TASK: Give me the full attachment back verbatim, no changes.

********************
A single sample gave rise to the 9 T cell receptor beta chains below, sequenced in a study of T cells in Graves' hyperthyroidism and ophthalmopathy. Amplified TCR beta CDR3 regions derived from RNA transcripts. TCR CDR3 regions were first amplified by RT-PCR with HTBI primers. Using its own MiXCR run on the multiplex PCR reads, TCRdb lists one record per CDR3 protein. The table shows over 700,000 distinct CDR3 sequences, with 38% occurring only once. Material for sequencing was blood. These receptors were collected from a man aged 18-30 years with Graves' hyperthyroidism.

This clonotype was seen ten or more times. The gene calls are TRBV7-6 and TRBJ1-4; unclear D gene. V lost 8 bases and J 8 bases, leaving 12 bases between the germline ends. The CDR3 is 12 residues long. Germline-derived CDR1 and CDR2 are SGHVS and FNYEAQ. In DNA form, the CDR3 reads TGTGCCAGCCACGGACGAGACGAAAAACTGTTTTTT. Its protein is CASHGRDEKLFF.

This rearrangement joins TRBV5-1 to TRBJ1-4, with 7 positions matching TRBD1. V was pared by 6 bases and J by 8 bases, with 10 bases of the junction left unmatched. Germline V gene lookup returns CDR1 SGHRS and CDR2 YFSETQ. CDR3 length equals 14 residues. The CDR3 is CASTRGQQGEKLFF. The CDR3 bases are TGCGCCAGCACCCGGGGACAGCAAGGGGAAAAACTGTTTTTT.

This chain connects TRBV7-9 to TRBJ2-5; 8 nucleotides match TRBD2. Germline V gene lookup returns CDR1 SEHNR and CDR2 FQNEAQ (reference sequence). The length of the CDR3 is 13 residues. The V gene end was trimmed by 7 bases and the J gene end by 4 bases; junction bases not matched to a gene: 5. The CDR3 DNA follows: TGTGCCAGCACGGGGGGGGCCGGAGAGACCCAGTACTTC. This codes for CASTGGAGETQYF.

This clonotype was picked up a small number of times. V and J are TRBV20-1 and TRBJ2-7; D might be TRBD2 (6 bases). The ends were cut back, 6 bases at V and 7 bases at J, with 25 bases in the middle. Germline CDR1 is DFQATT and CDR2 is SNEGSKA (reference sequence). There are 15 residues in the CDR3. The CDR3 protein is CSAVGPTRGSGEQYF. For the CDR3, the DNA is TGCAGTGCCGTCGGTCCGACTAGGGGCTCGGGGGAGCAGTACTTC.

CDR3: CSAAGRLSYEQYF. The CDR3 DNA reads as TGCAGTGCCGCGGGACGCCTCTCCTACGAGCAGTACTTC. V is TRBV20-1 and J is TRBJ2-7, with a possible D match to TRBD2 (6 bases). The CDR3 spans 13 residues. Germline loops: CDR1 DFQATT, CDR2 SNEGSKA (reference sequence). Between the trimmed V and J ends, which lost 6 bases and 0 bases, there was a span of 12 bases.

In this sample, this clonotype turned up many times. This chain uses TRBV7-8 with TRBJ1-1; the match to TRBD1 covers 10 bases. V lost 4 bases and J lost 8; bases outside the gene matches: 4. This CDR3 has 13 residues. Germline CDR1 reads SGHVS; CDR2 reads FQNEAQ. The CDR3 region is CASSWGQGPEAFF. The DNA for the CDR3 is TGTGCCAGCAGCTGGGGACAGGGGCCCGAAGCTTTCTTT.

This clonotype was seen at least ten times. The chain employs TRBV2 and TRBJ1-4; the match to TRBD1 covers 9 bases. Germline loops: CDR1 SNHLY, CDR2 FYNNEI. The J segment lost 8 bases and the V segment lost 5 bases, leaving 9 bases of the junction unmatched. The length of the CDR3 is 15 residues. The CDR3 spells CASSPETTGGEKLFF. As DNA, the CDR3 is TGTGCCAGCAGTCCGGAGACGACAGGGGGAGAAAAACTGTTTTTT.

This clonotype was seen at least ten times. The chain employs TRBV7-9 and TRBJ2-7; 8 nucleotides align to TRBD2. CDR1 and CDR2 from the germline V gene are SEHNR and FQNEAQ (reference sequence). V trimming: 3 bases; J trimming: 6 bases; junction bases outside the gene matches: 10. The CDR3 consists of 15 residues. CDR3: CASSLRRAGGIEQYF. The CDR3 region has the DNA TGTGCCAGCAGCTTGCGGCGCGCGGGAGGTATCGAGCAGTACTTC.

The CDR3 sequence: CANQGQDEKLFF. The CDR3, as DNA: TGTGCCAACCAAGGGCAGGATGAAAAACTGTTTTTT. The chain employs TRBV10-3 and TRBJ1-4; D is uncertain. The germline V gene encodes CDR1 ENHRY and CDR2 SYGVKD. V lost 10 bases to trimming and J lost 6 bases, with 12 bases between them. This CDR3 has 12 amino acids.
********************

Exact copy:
A single sample gave rise to the 9 T cell receptor beta chains below, sequenced in a study of T cells in Graves' hyperthyroidism and ophthalmopathy. Amplified TCR beta CDR3 regions derived from RNA transcripts. TCR CDR3 regions were first amplified by RT-PCR with HTBI primers. Using its own MiXCR run on the multiplex PCR reads, TCRdb lists one record per CDR3 protein. The table shows over 700,000 distinct CDR3 sequences, with 38% occurring only once. Material for sequencing was blood. These receptors were collected from a man aged 18-30 years with Graves' hyperthyroidism.

This clonotype was seen ten or more times. The gene calls are TRBV7-6 and TRBJ1-4; unclear D gene. V lost 8 bases and J 8 bases, leaving 12 bases between the germline ends. The CDR3 is 12 residues long. Germline-derived CDR1 and CDR2 are SGHVS and FNYEAQ. In DNA form, the CDR3 reads TGTGCCAGCCACGGACGAGACGAAAAACTGTTTTTT. Its protein is CASHGRDEKLFF.

This rearrangement joins TRBV5-1 to TRBJ1-4, with 7 positions matching TRBD1. V was pared by 6 bases and J by 8 bases, with 10 bases of the junction left unmatched. Germline V gene lookup returns CDR1 SGHRS and CDR2 YFSETQ. CDR3 length equals 14 residues. The CDR3 is CASTRGQQGEKLFF. The CDR3 bases are TGCGCCAGCACCCGGGGACAGCAAGGGGAAAAACTGTTTTTT.

This chain connects TRBV7-9 to TRBJ2-5; 8 nucleotides match TRBD2. Germline V gene lookup returns CDR1 SEHNR and CDR2 FQNEAQ (reference sequence). The length of the CDR3 is 13 residues. The V gene end was trimmed by 7 bases and the J gene end by 4 bases; junction bases not matched to a gene: 5. The CDR3 DNA follows: TGTGCCAGCACGGGGGGGGCCGGAGAGACCCAGTACTTC. This codes for CASTGGAGETQYF.

This clonotype was picked up a small number of times. V and J are TRBV20-1 and TRBJ2-7; D might be TRBD2 (6 bases). The ends were cut back, 6 bases at V and 7 bases at J, with 25 bases in the middle. Germline CDR1 is DFQATT and CDR2 is SNEGSKA (reference sequence). There are 15 residues in the CDR3. The CDR3 protein is CSAVGPTRGSGEQYF. For the CDR3, the DNA is TGCAGTGCCGTCGGTCCGACTAGGGGCTCGGGGGAGCAGTACTTC.

CDR3: CSAAGRLSYEQYF. The CDR3 DNA reads as TGCAGTGCCGCGGGACGCCTCTCCTACGAGCAGTACTTC. V is TRBV20-1 and J is TRBJ2-7, with a possible D match to TRBD2 (6 bases). The CDR3 spans 13 residues. Germline loops: CDR1 DFQATT, CDR2 SNEGSKA (reference sequence). Between the trimmed V and J ends, which lost 6 bases and 0 bases, there was a span of 12 bases.

In this sample, this clonotype turned up many times. This chain uses TRBV7-8 with TRBJ1-1; the match to TRBD1 covers 10 bases. V lost 4 bases and J lost 8; bases outside the gene matches: 4. This CDR3 has 13 residues. Germline CDR1 reads SGHVS; CDR2 reads FQNEAQ. The CDR3 region is CASSWGQGPEAFF. The DNA for the CDR3 is TGTGCCAGCAGCTGGGGACAGGGGCCCGAAGCTTTCTTT.

This clonotype was seen at least ten times. The chain employs TRBV2 and TRBJ1-4; the match to TRBD1 covers 9 bases. Germline loops: CDR1 SNHLY, CDR2 FYNNEI. The J segment lost 8 bases and the V segment lost 5 bases, leaving 9 bases of the junction unmatched. The length of the CDR3 is 15 residues. The CDR3 spells CASSPETTGGEKLFF. As DNA, the CDR3 is TGTGCCAGCAGTCCGGAGACGACAGGGGGAGAAAAACTGTTTTTT.

This clonotype was seen at least ten times. The chain employs TRBV7-9 and TRBJ2-7; 8 nucleotides align to TRBD2. CDR1 and CDR2 from the germline V gene are SEHNR and FQNEAQ (reference sequence). V trimming: 3 bases; J trimming: 6 bases; junction bases outside the gene matches: 10. The CDR3 consists of 15 residues. CDR3: CASSLRRAGGIEQYF. The CDR3 region has the DNA TGTGCCAGCAGCTTGCGGCGCGCGGGAGGTATCGAGCAGTACTTC.

The CDR3 sequence: CANQGQDEKLFF. The CDR3, as DNA: TGTGCCAACCAAGGGCAGGATGAAAAACTGTTTTTT. The chain employs TRBV10-3 and TRBJ1-4; D is uncertain. The germline V gene encodes CDR1 ENHRY and CDR2 SYGVKD. V lost 10 bases to trimming and J lost 6 bases, with 12 bases between them. This CDR3 has 12 amino acids.